Jay Skow’s 1952 Ford Victoria sits outside his house in Quincy. Skow’s car won him the Best in Show and Grand Marshal Award at Hot August Nights earlier this month. Photos submitted
When Jay Skow bought his first car at the age of 15, he knew he had something special. Fifty-six years later, that same car would win him Best of Show and the Grand Marshal Award at the Grand Sierra’s Hot August Nights in Reno.
Skow went to a dealership in his hometown of Bethesda, Md., with his parents when he was just 15. His parents were trading their car in for a new Plymouth. At that same time, someone else brought their 1952 Ford Victoria in to trade. Skow saw the car and immediately fell in love.
“I saw that car and knew I wanted to have it,” recalled Skow. “I talked to my dad and said, ‘I’m 15 and will have my driver’s license soon enough. I should get a car now.’”
Skow had money saved up from odd jobs he took on as a kid. In third grade, Skow got a paper route and the only item he bought with the money was a bicycle. Similarly, Skow had saved money he earned mowing lawns around his neighborhood. The price for the car was $600.
“I was ready to pay $600 when my dad told the dealer we wouldn’t give him a penny over $550,” continued Skow. “I had never seen haggling before and didn’t understand what was going on. When I went to the grocery store with my mother and a gallon of milk costs $1, she never tried to get it for 75 cents.”
The dealer wouldn’t drop below $600, even after Skow’s father raised his bid up to $575. Skow had tears in his eyes as he and his father walked away from the dealership empty-handed. Right when they were almost off the lot the dealer poked his head out the window and yelled, “Let’s split the difference — $587.50 is my final offer!”
Shortly after buying the Ford Victoria for $587.50, Skow began customizing it. The first thing he did was cut the top off to make it a hardtop convertible.
Over the next several years Skow made several altercations. Skow added a 1957 Thunderbird engine, a 1954 Ford dash and 1956 Packard taillights that were inverted, to name a few changes. In 1960, while still in high school, Skow painted his car aquamist and frost white.
After high school Skow joined the Navy. While in the service he repainted his car different colors. Skow eventually bought other cars and focused more on preserving his Victoria rather than driving it. By the time he met his future wife, Diane, in 1970, the car had become a permanent item in his garage.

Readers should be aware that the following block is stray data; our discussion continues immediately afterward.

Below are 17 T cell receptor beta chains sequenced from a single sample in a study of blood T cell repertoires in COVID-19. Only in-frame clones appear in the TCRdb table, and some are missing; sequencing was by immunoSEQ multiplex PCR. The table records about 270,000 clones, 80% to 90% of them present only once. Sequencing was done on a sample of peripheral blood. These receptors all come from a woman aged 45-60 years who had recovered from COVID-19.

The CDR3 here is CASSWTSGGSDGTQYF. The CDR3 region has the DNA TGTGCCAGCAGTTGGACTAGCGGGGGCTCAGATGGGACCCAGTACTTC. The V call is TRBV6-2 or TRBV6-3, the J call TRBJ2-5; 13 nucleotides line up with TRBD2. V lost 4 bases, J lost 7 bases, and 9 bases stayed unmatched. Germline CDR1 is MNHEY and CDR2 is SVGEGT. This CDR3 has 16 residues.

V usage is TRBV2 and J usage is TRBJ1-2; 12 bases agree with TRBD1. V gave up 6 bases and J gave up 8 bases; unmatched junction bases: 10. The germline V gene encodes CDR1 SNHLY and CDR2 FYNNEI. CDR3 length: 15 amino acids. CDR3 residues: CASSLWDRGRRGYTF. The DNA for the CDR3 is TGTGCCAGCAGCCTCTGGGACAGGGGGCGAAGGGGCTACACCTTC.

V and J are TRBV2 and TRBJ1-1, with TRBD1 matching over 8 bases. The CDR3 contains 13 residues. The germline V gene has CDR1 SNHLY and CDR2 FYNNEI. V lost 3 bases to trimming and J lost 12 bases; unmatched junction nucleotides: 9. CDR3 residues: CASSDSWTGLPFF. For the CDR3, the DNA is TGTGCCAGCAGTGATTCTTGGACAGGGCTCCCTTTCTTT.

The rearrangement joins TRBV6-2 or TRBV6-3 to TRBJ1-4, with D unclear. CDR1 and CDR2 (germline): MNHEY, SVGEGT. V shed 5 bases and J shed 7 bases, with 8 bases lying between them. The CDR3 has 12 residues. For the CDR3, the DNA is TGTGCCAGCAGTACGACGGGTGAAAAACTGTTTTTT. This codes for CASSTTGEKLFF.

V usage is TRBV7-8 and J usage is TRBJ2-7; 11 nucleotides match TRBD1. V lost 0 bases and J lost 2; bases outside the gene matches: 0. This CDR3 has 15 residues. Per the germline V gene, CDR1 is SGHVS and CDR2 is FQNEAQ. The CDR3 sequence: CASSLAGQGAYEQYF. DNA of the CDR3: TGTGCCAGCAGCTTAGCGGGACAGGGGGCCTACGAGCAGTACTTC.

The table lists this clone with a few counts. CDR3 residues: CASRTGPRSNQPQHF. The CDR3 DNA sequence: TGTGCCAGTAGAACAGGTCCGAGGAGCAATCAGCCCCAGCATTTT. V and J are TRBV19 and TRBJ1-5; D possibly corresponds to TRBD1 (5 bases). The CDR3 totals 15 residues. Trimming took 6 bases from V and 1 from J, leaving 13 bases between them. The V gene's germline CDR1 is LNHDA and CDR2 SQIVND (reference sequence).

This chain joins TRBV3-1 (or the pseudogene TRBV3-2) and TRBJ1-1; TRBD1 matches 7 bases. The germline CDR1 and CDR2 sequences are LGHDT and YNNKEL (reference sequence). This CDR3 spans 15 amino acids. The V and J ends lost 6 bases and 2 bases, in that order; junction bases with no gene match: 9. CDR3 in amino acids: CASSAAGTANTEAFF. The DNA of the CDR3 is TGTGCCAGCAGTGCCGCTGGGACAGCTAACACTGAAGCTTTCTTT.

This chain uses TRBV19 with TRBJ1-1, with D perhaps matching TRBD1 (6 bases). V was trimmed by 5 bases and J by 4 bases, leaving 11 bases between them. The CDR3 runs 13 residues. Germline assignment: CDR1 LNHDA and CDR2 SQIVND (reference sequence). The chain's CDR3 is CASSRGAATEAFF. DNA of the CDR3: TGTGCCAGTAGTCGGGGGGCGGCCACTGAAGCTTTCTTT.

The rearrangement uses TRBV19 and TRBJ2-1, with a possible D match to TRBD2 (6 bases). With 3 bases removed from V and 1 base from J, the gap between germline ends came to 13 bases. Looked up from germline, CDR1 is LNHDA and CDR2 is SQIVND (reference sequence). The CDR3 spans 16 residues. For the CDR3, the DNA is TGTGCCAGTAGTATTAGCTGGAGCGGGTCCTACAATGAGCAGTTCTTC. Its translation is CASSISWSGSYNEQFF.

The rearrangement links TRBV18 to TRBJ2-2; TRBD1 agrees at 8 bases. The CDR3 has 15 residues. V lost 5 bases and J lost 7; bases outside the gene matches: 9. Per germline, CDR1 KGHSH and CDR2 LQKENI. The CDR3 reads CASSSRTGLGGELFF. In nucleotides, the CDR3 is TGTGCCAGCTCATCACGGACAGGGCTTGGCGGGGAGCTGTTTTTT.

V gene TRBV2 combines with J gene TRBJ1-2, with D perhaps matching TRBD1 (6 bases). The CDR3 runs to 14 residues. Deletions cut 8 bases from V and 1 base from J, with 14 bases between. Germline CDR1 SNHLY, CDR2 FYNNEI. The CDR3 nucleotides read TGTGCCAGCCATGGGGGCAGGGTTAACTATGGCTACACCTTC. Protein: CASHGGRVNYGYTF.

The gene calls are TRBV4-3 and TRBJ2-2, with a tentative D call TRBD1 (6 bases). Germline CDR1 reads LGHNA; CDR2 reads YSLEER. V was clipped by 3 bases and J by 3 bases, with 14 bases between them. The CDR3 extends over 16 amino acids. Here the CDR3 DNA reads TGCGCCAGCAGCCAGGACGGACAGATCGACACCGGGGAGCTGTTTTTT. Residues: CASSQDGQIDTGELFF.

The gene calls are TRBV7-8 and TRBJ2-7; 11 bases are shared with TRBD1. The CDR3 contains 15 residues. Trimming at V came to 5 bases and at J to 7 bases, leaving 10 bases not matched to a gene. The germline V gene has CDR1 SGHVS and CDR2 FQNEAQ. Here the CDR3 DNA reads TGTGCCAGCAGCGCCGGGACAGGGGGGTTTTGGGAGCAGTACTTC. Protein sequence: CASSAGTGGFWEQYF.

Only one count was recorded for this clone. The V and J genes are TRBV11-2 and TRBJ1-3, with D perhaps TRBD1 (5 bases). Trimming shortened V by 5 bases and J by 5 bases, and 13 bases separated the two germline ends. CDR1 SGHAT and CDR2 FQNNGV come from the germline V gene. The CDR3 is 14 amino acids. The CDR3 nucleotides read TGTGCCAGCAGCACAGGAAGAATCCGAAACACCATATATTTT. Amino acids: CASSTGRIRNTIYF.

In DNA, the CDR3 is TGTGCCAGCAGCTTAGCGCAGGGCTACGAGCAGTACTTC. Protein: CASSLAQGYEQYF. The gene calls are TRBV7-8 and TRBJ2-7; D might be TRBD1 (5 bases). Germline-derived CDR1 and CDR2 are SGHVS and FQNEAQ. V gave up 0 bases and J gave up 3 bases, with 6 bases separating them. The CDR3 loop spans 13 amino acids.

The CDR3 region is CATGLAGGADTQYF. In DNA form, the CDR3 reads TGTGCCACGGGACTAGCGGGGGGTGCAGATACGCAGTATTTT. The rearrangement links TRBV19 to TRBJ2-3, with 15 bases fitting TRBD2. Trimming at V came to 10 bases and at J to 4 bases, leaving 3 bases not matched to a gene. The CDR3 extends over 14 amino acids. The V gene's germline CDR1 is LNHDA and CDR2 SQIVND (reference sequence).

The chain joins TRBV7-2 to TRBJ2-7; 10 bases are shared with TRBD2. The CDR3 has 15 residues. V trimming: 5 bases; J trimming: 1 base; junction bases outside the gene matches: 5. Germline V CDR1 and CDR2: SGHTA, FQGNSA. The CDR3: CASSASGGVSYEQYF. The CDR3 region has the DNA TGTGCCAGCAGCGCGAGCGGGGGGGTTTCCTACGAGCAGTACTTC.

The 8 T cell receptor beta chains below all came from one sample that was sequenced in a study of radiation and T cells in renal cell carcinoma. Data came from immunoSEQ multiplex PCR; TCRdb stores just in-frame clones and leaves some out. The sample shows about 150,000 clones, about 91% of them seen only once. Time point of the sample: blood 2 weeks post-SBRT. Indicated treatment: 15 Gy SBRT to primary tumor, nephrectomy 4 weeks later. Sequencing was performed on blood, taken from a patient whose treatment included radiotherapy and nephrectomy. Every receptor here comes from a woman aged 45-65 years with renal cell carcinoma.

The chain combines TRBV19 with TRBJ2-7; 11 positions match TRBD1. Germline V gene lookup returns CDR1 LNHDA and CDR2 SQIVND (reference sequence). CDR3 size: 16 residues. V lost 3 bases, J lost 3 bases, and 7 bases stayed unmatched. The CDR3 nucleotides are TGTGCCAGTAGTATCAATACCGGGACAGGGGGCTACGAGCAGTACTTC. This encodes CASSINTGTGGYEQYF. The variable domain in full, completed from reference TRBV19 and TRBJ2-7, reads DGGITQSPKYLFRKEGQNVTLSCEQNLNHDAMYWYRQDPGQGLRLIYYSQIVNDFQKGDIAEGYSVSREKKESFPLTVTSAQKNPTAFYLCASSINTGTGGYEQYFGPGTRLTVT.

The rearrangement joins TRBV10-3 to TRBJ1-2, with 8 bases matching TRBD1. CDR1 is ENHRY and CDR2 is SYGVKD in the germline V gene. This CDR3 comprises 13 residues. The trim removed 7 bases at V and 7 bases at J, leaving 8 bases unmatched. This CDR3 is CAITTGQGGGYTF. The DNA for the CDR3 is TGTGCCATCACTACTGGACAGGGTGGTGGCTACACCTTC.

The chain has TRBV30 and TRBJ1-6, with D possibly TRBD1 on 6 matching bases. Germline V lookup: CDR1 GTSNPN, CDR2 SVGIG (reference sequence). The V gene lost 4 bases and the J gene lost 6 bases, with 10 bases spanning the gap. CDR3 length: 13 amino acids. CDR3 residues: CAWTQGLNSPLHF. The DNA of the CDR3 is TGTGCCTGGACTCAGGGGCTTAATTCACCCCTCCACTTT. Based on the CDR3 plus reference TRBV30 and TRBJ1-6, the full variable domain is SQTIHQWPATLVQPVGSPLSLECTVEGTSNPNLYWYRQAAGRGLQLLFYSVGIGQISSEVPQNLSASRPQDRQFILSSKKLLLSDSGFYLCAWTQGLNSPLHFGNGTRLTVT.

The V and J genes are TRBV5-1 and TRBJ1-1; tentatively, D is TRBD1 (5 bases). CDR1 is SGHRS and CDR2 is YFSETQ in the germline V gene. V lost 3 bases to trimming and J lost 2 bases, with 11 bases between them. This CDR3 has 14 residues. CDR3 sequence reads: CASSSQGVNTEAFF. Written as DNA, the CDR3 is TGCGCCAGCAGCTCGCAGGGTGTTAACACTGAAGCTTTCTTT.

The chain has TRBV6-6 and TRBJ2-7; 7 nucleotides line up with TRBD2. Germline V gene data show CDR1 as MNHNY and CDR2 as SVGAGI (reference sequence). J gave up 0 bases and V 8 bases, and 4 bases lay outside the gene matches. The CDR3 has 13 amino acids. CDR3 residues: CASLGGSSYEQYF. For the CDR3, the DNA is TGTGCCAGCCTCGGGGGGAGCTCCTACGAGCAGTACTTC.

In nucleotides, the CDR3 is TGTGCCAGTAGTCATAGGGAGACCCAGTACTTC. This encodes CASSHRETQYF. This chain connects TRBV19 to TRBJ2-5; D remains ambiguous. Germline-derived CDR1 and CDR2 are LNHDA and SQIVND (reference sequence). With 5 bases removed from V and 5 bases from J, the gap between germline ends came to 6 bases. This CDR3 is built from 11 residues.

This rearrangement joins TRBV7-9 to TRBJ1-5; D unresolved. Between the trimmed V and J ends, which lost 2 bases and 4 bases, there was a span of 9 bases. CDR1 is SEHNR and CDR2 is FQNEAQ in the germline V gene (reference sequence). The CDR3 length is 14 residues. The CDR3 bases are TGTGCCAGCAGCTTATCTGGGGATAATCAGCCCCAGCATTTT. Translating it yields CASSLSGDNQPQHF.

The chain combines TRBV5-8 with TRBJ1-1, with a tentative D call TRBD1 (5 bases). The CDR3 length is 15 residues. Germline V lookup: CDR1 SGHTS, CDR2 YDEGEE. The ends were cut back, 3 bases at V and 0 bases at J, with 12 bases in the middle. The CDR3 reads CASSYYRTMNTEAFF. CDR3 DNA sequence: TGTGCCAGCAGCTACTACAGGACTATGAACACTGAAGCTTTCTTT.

“For decades I never heard that car start up,” commented Diane. “We married in ’72 and the whole time the car was sitting in our garage.”
In 2006, Jay and Diane traveled back to Bethesda for Jay’s 45th high school reunion. His old classmates reminisced with him about the good old days when they traveled around in Jay’s Victoria. This rekindled Jay’s love of the car and he decided to restore it.
Over the next six years Jay dedicated countless hours giving the car a body-off restoration. One aspect that truly helped the car come alive was repainting it the aquamist and frost white colors he remembered.
“I told Jay he had to paint it the same color it was in high school,” continued Diane. “He always says the car is like a time machine; it takes him back. This really helped with that.”
The restoration was finally completed in late July 2012. Jay entered his car in a few shows within a couple weeks at the 2012 Hot August Nights. Jay won Best of Show at three casinos. He knew he had to re-enter the car in 2013. This year Jay once again won Best of Show from several casinos, and even got one step further.
On Aug. 10, Jay’s 1952 Ford Victoria won the Grand Marshal Award at the Grand Sierra. The best of the best cars from all the casinos were entered into this show, and Jay’s turned out to be the best of them all.
Jay is now preparing his car for the 27th West Coast Nationals to be held in Pleasanton this weekend. With any luck, his first car will catch the judges’ attention once again.